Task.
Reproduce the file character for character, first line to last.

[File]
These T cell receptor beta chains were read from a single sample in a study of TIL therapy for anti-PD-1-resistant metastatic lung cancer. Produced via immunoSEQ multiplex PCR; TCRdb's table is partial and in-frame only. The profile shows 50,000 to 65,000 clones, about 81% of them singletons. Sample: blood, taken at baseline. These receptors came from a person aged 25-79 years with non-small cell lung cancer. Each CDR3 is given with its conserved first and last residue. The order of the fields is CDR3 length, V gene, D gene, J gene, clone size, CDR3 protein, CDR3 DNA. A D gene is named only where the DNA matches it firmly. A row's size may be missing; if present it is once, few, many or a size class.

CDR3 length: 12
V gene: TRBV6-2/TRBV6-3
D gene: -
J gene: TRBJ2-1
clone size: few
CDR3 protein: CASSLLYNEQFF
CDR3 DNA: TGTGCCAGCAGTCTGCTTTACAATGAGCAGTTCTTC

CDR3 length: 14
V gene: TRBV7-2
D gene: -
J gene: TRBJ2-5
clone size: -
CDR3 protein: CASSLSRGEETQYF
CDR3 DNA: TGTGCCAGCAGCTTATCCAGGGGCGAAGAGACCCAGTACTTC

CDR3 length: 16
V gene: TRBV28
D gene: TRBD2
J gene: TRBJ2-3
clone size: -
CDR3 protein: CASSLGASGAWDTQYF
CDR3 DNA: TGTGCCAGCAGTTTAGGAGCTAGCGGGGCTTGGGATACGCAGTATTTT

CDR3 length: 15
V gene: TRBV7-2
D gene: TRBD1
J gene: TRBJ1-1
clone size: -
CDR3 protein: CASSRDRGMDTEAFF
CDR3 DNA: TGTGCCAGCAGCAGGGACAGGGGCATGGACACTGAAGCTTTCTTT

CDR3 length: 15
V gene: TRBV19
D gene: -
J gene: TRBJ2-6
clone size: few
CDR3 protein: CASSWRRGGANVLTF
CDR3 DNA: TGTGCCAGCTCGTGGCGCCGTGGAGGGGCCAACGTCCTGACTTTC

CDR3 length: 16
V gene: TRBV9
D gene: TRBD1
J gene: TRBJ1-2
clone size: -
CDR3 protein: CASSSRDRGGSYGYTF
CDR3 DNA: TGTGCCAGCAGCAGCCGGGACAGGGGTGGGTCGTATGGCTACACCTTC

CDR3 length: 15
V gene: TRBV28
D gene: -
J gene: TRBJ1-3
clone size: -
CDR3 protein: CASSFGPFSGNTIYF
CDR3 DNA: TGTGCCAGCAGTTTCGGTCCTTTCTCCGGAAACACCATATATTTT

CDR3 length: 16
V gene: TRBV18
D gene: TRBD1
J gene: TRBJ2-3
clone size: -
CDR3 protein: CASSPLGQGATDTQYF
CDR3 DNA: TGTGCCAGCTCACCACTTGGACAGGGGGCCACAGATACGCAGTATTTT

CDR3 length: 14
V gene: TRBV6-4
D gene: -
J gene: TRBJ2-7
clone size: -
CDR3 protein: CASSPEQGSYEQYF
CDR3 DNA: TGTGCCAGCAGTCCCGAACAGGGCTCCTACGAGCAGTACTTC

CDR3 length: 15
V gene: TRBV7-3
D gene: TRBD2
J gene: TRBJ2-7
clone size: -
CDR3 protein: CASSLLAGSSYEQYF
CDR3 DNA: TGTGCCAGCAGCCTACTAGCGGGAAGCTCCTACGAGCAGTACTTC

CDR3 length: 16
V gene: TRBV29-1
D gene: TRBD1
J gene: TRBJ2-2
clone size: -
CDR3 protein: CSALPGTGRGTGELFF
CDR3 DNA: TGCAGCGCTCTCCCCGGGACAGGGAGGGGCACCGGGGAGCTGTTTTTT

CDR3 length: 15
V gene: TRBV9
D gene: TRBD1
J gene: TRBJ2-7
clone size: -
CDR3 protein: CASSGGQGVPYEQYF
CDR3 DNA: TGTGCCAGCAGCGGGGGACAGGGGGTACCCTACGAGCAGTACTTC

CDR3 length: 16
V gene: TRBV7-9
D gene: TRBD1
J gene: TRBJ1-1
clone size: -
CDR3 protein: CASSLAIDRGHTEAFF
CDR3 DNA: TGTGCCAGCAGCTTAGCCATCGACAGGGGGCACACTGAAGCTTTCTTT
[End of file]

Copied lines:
These T cell receptor beta chains were read from a single sample in a study of TIL therapy for anti-PD-1-resistant metastatic lung cancer. Produced via immunoSEQ multiplex PCR; TCRdb's table is partial and in-frame only. The profile shows 50,000 to 65,000 clones, about 81% of them singletons. Sample: blood, taken at baseline. These receptors came from a person aged 25-79 years with non-small cell lung cancer. Each CDR3 is given with its conserved first and last residue. The order of the fields is CDR3 length, V gene, D gene, J gene, clone size, CDR3 protein, CDR3 DNA. A D gene is named only where the DNA matches it firmly. A row's size may be missing; if present it is once, few, many or a size class.

CDR3 length: 12
V gene: TRBV6-2/TRBV6-3
D gene: -
J gene: TRBJ2-1
clone size: few
CDR3 protein: CASSLLYNEQFF
CDR3 DNA: TGTGCCAGCAGTCTGCTTTACAATGAGCAGTTCTTC

CDR3 length: 14
V gene: TRBV7-2
D gene: -
J gene: TRBJ2-5
clone size: -
CDR3 protein: CASSLSRGEETQYF
CDR3 DNA: TGTGCCAGCAGCTTATCCAGGGGCGAAGAGACCCAGTACTTC

CDR3 length: 16
V gene: TRBV28
D gene: TRBD2
J gene: TRBJ2-3
clone size: -
CDR3 protein: CASSLGASGAWDTQYF
CDR3 DNA: TGTGCCAGCAGTTTAGGAGCTAGCGGGGCTTGGGATACGCAGTATTTT

CDR3 length: 15
V gene: TRBV7-2
D gene: TRBD1
J gene: TRBJ1-1
clone size: -
CDR3 protein: CASSRDRGMDTEAFF
CDR3 DNA: TGTGCCAGCAGCAGGGACAGGGGCATGGACACTGAAGCTTTCTTT

CDR3 length: 15
V gene: TRBV19
D gene: -
J gene: TRBJ2-6
clone size: few
CDR3 protein: CASSWRRGGANVLTF
CDR3 DNA: TGTGCCAGCTCGTGGCGCCGTGGAGGGGCCAACGTCCTGACTTTC

CDR3 length: 16
V gene: TRBV9
D gene: TRBD1
J gene: TRBJ1-2
clone size: -
CDR3 protein: CASSSRDRGGSYGYTF
CDR3 DNA: TGTGCCAGCAGCAGCCGGGACAGGGGTGGGTCGTATGGCTACACCTTC

CDR3 length: 15
V gene: TRBV28
D gene: -
J gene: TRBJ1-3
clone size: -
CDR3 protein: CASSFGPFSGNTIYF
CDR3 DNA: TGTGCCAGCAGTTTCGGTCCTTTCTCCGGAAACACCATATATTTT

CDR3 length: 16
V gene: TRBV18
D gene: TRBD1
J gene: TRBJ2-3
clone size: -
CDR3 protein: CASSPLGQGATDTQYF
CDR3 DNA: TGTGCCAGCTCACCACTTGGACAGGGGGCCACAGATACGCAGTATTTT

CDR3 length: 14
V gene: TRBV6-4
D gene: -
J gene: TRBJ2-7
clone size: -
CDR3 protein: CASSPEQGSYEQYF
CDR3 DNA: TGTGCCAGCAGTCCCGAACAGGGCTCCTACGAGCAGTACTTC

CDR3 length: 15
V gene: TRBV7-3
D gene: TRBD2
J gene: TRBJ2-7
clone size: -
CDR3 protein: CASSLLAGSSYEQYF
CDR3 DNA: TGTGCCAGCAGCCTACTAGCGGGAAGCTCCTACGAGCAGTACTTC

CDR3 length: 16
V gene: TRBV29-1
D gene: TRBD1
J gene: TRBJ2-2
clone size: -
CDR3 protein: CSALPGTGRGTGELFF
CDR3 DNA: TGCAGCGCTCTCCCCGGGACAGGGAGGGGCACCGGGGAGCTGTTTTTT

CDR3 length: 15
V gene: TRBV9
D gene: TRBD1
J gene: TRBJ2-7
clone size: -
CDR3 protein: CASSGGQGVPYEQYF
CDR3 DNA: TGTGCCAGCAGCGGGGGACAGGGGGTACCCTACGAGCAGTACTTC

CDR3 length: 16
V gene: TRBV7-9
D gene: TRBD1
J gene: TRBJ1-1
clone size: -
CDR3 protein: CASSLAIDRGHTEAFF
CDR3 DNA: TGTGCCAGCAGCTTAGCCATCGACAGGGGGCACACTGAAGCTTTCTTT